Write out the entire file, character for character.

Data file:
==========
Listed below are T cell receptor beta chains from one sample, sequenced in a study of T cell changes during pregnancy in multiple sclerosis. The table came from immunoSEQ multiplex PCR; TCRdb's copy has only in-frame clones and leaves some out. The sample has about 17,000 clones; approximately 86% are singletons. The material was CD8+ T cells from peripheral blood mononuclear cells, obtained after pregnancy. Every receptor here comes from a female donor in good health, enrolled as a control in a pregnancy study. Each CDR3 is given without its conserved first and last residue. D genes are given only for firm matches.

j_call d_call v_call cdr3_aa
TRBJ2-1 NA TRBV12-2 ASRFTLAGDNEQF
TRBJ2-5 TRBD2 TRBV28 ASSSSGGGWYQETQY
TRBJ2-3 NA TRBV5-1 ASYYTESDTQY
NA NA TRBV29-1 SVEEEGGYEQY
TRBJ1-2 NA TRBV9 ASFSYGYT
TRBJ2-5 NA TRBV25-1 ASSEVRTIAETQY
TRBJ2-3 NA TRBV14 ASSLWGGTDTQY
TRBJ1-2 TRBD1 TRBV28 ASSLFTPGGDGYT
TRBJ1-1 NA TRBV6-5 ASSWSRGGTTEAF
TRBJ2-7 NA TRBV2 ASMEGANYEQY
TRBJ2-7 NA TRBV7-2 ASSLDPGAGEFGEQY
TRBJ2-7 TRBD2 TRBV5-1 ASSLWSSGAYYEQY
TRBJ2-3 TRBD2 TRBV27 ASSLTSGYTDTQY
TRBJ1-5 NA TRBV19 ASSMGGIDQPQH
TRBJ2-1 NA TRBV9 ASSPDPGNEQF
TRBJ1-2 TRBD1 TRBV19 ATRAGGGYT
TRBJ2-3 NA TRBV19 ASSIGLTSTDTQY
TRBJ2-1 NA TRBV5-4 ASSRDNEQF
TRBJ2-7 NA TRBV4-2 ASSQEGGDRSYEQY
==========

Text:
Listed below are T cell receptor beta chains from one sample, sequenced in a study of T cell changes during pregnancy in multiple sclerosis. The table came from immunoSEQ multiplex PCR; TCRdb's copy has only in-frame clones and leaves some out. The sample has about 17,000 clones; approximately 86% are singletons. The material was CD8+ T cells from peripheral blood mononuclear cells, obtained after pregnancy. Every receptor here comes from a female donor in good health, enrolled as a control in a pregnancy study. Each CDR3 is given without its conserved first and last residue. D genes are given only for firm matches.

j_call d_call v_call cdr3_aa
TRBJ2-1 NA TRBV12-2 ASRFTLAGDNEQF
TRBJ2-5 TRBD2 TRBV28 ASSSSGGGWYQETQY
TRBJ2-3 NA TRBV5-1 ASYYTESDTQY
NA NA TRBV29-1 SVEEEGGYEQY
TRBJ1-2 NA TRBV9 ASFSYGYT
TRBJ2-5 NA TRBV25-1 ASSEVRTIAETQY
TRBJ2-3 NA TRBV14 ASSLWGGTDTQY
TRBJ1-2 TRBD1 TRBV28 ASSLFTPGGDGYT
TRBJ1-1 NA TRBV6-5 ASSWSRGGTTEAF
TRBJ2-7 NA TRBV2 ASMEGANYEQY
TRBJ2-7 NA TRBV7-2 ASSLDPGAGEFGEQY
TRBJ2-7 TRBD2 TRBV5-1 ASSLWSSGAYYEQY
TRBJ2-3 TRBD2 TRBV27 ASSLTSGYTDTQY
TRBJ1-5 NA TRBV19 ASSMGGIDQPQH
TRBJ2-1 NA TRBV9 ASSPDPGNEQF
TRBJ1-2 TRBD1 TRBV19 ATRAGGGYT
TRBJ2-3 NA TRBV19 ASSIGLTSTDTQY
TRBJ2-1 NA TRBV5-4 ASSRDNEQF
TRBJ2-7 NA TRBV4-2 ASSQEGGDRSYEQY